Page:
Green Coolant Technologies Advance
By Patrick Waurzyniak
Going green makes sense, if the price is right. While the interest from manufacturers in using more environmentally safe, health-conscious "green" coolants and lubricants remains high, many shops may be put off by the initially higher price tags of the coolant technology, despite potential health benefits for workers and cost savings, such as extending tool life.
Newer vegetable-based green coolants can offer as much lubricity as standard oil-based products, but the coolants tend to cost more, often up to double the price of oil-based lubricants. With the economy still shaky, this has had an impact on adoption rates.
"The big buzz the last couple years has been about going toward greener raw materials, more user-friendly systems," notes Lee Hitchcock, research and development chemist, ITW Rocol North America (Glenview, IL). "We’ve been working on vegetable-oil-based coolants, things that last longer in the sump, and that are more resistant to bacteria and fungus. We’ve been focusing on the Accu-Lube line, a naturally derived lubricant that’s applied by applicators directly to the tool edge, in what we call ‘Near-Dry Machining’ or ‘Minimum Quantity Machining.’"
Greg Foltz, engineering and development manager, Cimcool Industrial Products LLC (Cincinnati), says there’s a lot of interest in going green. "Green is definitely still out there," says Foltz. "The USDA right now has a program under which you can get your metalworking fluids certified as being bio-based. They have a testing program that you have go through, and then you can label them as a bio-based product. That’s starting to catch on a little bit."
ITW Rocol has certifications on two vegetable-based coolants, which are labeled as USDA BioPreferred certified. Despite all the interest in green coolants, however, the price can be a stumbling block, Foltz and Hitchcock agree. "The issue overall with the use of vegetable oil and green products is still that they tend to be more expensive," Foltz says.
"People like to use the term ‘green,’ but they have a hard time paying for the term green," Hitchcock adds. "When you develop out of naturally based oils, they’re inherently more expensive. That’s a roadblock we’re seeing in vegetable-based coolant adoption. Not only is the base oil itself double the cost, but the emulsifiers and the biostability package, everything you have to put in the formula itself, probably doubles the price of the product."
Formulation issues, once a concern with green coolants, have largely been resolved. "There were initially some issues with making the fluids that contained vegetable oils stable and ensuring biostability, but I think everyone now has enough formulation knowledge to know how to make the products stable, and make them last long," Foltz says. "That’s not too much of an issue now, and in some cases, you actually see some pretty significant improvements in lubrication."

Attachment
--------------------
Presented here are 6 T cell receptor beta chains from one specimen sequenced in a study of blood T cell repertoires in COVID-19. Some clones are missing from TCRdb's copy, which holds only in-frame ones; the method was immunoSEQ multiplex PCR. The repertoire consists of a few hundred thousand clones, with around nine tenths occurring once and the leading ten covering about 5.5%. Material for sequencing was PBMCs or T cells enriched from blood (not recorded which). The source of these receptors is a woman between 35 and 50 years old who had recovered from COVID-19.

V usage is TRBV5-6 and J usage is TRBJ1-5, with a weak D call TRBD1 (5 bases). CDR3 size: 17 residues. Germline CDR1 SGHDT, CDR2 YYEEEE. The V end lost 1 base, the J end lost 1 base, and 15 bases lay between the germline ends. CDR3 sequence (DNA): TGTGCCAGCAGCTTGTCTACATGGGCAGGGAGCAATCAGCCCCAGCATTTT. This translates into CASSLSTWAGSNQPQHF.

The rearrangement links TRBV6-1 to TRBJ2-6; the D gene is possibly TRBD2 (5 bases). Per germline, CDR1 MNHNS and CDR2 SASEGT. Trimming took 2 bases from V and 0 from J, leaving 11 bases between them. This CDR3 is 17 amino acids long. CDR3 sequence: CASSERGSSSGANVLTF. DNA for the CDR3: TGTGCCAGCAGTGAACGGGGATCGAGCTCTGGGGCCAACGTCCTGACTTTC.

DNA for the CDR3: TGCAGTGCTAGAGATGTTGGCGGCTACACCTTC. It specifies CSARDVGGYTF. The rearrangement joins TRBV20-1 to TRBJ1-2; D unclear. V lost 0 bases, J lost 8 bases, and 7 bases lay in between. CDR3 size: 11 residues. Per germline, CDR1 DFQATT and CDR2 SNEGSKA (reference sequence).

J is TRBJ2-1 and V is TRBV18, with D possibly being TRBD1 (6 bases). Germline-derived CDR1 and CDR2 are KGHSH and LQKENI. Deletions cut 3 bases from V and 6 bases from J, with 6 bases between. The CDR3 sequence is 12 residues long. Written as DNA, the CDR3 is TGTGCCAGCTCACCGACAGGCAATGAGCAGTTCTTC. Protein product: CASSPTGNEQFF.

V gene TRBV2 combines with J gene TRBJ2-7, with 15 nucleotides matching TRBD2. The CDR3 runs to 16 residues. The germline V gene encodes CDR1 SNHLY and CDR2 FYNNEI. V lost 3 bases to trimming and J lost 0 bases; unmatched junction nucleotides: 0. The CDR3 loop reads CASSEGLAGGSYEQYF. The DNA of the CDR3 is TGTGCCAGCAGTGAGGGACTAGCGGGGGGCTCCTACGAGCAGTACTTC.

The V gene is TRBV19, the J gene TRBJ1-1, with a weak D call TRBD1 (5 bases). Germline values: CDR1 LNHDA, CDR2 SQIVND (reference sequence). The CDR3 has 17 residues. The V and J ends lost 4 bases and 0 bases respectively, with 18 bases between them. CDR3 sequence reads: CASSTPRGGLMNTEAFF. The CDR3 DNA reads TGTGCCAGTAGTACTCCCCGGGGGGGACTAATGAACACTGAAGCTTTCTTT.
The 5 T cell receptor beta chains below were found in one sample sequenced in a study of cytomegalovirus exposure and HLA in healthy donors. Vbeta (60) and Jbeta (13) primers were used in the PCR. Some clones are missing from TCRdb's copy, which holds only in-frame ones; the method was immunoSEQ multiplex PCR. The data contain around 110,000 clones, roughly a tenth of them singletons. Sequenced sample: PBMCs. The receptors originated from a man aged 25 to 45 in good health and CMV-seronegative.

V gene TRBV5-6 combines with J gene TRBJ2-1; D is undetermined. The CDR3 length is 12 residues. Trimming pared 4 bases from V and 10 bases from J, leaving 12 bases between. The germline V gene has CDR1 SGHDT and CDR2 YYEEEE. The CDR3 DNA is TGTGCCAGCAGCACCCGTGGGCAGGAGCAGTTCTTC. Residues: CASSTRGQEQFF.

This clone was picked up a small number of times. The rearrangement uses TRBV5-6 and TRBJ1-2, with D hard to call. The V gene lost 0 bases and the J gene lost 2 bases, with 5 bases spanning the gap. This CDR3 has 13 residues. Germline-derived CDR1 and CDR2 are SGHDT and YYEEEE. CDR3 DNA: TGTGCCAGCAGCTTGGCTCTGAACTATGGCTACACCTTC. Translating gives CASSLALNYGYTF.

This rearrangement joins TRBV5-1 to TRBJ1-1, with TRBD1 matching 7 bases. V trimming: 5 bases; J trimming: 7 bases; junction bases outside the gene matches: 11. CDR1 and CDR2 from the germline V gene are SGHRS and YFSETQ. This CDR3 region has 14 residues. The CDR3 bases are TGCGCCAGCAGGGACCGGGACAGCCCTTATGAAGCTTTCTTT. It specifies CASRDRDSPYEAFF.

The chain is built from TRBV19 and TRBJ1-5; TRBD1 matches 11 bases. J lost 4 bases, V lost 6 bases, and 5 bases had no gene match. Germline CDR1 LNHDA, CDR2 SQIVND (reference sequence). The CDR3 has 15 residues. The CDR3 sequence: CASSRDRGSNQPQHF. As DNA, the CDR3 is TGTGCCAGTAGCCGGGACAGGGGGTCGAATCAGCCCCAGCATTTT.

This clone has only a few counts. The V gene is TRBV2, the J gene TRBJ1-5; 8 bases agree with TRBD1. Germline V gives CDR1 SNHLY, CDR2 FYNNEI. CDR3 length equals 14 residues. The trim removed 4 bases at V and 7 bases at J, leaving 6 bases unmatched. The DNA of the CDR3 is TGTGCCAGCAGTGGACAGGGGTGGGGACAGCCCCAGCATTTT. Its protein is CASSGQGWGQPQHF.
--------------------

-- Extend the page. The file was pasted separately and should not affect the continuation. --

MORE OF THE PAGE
That means green coolants might offer some benefits that offset their costs. Because vegetable-based lubricants can offer more lubricity, they can protect tools better during the cut, helping them last longer. Foltz notes that Cimcool has seen the most interest in its green products in Canada. "They may be a little more environmentally conscious than the folks here," Foltz says. Or maybe they are on to something.
David Gotoff, product manager, metalworking, Chemetall Americas (New Providence, NJ), says that an effective coolant system can offer very high value to manufacturers, as a typical operation will spend 10 times more replacing tooling than purchasing coolant. "A coolant program that can increase tool life by 20% or more will pay for itself several times over," he says. "By reducing downtime and maintenance on the machine, reducing mist on the shop floor, eliminating dermatitis issues and odors, you have achieved exceptional value in both real dollars and environmental improvements."
Semisynthetics Offer Blended Solution
Semisynthetic coolants, water- and mineral oil-based technology that allows the formulator to utilize a greater variety of functional additives over soluble oils, now rank among Chemetall’s fastest-growing products. "Good coolant programs must provide both cooling and lubricity," Gotoff adds, "but in reality, the coolant must provide far more. There are five fundamental ‘noncutting’ issues a coolant must address to function acceptably. These include controlling corrosion, controlling odor [bio issues], mitigating dermatitis, controlling foam, and not forming undesirable residues, in the sump or on the parts or work surfaces."